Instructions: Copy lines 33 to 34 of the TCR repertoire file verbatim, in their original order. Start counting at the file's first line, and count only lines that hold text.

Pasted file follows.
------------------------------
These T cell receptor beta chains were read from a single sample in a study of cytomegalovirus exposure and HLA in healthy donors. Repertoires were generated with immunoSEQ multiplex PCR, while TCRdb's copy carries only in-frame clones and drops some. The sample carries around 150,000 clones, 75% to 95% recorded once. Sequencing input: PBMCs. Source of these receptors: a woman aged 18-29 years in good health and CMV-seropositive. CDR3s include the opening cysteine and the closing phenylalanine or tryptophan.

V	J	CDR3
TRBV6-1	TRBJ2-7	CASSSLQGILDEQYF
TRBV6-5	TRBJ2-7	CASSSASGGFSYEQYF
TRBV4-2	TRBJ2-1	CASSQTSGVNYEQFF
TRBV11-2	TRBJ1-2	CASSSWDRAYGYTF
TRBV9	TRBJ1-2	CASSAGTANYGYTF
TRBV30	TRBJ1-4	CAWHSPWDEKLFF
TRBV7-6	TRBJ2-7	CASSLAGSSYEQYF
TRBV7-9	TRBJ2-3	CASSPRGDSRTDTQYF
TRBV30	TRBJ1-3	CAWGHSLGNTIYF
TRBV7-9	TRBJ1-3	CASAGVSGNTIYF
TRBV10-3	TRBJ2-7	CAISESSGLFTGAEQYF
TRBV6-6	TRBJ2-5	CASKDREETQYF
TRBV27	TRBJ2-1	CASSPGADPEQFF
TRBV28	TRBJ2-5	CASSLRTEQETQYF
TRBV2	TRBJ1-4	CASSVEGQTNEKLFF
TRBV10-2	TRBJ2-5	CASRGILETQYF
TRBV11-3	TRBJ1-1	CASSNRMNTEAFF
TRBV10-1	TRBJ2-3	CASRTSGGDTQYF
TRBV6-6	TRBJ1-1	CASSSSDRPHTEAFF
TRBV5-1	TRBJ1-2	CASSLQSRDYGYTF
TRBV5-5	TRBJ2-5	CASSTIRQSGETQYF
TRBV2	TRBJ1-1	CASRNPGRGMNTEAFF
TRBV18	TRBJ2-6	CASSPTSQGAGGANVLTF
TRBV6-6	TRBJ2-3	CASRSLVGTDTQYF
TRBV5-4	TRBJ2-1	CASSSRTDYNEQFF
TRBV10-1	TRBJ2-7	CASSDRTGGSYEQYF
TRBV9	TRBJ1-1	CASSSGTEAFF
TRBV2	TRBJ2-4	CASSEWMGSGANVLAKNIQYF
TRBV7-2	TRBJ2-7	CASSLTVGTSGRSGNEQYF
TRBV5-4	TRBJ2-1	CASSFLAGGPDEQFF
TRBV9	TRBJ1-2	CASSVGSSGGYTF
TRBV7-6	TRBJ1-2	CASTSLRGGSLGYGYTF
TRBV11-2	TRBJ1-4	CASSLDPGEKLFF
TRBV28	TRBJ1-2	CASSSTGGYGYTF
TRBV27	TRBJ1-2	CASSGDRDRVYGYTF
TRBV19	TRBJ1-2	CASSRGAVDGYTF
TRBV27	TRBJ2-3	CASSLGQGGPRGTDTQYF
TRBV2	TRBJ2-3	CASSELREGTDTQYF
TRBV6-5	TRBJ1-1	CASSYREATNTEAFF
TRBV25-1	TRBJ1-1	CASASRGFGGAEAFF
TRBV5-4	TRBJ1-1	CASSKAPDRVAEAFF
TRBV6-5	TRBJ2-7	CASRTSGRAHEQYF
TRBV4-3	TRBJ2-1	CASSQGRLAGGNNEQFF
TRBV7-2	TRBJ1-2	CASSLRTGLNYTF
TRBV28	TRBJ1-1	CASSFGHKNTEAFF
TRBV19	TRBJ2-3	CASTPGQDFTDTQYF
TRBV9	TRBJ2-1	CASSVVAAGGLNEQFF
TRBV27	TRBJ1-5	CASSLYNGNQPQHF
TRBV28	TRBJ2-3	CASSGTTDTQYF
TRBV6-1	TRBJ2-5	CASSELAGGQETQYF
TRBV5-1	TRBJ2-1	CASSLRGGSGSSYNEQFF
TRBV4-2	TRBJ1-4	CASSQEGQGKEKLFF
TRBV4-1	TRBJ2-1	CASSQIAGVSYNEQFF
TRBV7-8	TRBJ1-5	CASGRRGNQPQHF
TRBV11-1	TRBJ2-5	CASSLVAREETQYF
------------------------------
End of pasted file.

TRBV9	TRBJ1-2	CASSVGSSGGYTF
TRBV7-6	TRBJ1-2	CASTSLRGGSLGYGYTF